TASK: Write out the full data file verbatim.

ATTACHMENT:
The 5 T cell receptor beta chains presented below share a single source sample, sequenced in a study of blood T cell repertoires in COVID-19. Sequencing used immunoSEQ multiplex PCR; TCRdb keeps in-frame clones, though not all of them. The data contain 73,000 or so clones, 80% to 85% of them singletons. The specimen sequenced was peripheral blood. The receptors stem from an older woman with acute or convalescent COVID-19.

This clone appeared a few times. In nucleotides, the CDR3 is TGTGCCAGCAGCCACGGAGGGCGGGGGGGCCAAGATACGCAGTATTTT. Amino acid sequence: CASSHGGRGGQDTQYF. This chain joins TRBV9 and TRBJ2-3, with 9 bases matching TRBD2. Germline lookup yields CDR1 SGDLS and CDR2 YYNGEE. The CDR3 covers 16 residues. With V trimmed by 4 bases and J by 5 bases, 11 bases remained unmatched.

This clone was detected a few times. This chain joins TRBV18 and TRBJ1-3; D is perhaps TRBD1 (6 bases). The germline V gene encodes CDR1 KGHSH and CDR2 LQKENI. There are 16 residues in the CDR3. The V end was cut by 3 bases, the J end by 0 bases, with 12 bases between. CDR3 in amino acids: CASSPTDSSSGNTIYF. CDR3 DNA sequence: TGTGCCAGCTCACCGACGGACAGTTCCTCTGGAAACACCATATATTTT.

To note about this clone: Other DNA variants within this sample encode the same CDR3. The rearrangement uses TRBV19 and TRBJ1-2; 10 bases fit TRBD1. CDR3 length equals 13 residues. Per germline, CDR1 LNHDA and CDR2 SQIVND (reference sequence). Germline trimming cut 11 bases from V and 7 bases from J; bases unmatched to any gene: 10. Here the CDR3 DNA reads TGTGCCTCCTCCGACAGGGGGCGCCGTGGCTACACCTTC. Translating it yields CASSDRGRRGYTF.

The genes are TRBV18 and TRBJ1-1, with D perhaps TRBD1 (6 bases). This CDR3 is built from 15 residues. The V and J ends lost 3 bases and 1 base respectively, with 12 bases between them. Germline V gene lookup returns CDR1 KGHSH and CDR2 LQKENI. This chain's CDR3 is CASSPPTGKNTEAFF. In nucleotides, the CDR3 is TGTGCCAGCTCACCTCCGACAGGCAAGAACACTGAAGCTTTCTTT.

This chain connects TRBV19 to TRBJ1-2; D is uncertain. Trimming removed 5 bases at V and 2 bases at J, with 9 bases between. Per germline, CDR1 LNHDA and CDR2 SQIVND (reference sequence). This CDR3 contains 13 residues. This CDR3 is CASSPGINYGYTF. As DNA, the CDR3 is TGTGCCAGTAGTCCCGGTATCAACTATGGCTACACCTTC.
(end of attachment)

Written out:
The 5 T cell receptor beta chains presented below share a single source sample, sequenced in a study of blood T cell repertoires in COVID-19. Sequencing used immunoSEQ multiplex PCR; TCRdb keeps in-frame clones, though not all of them. The data contain 73,000 or so clones, 80% to 85% of them singletons. The specimen sequenced was peripheral blood. The receptors stem from an older woman with acute or convalescent COVID-19.

This clone appeared a few times. In nucleotides, the CDR3 is TGTGCCAGCAGCCACGGAGGGCGGGGGGGCCAAGATACGCAGTATTTT. Amino acid sequence: CASSHGGRGGQDTQYF. This chain joins TRBV9 and TRBJ2-3, with 9 bases matching TRBD2. Germline lookup yields CDR1 SGDLS and CDR2 YYNGEE. The CDR3 covers 16 residues. With V trimmed by 4 bases and J by 5 bases, 11 bases remained unmatched.

This clone was detected a few times. This chain joins TRBV18 and TRBJ1-3; D is perhaps TRBD1 (6 bases). The germline V gene encodes CDR1 KGHSH and CDR2 LQKENI. There are 16 residues in the CDR3. The V end was cut by 3 bases, the J end by 0 bases, with 12 bases between. CDR3 in amino acids: CASSPTDSSSGNTIYF. CDR3 DNA sequence: TGTGCCAGCTCACCGACGGACAGTTCCTCTGGAAACACCATATATTTT.

To note about this clone: Other DNA variants within this sample encode the same CDR3. The rearrangement uses TRBV19 and TRBJ1-2; 10 bases fit TRBD1. CDR3 length equals 13 residues. Per germline, CDR1 LNHDA and CDR2 SQIVND (reference sequence). Germline trimming cut 11 bases from V and 7 bases from J; bases unmatched to any gene: 10. Here the CDR3 DNA reads TGTGCCTCCTCCGACAGGGGGCGCCGTGGCTACACCTTC. Translating it yields CASSDRGRRGYTF.

The genes are TRBV18 and TRBJ1-1, with D perhaps TRBD1 (6 bases). This CDR3 is built from 15 residues. The V and J ends lost 3 bases and 1 base respectively, with 12 bases between them. Germline V gene lookup returns CDR1 KGHSH and CDR2 LQKENI. This chain's CDR3 is CASSPPTGKNTEAFF. In nucleotides, the CDR3 is TGTGCCAGCTCACCTCCGACAGGCAAGAACACTGAAGCTTTCTTT.

This chain connects TRBV19 to TRBJ1-2; D is uncertain. Trimming removed 5 bases at V and 2 bases at J, with 9 bases between. Per germline, CDR1 LNHDA and CDR2 SQIVND (reference sequence). This CDR3 contains 13 residues. This CDR3 is CASSPGINYGYTF. As DNA, the CDR3 is TGTGCCAGTAGTCCCGGTATCAACTATGGCTACACCTTC.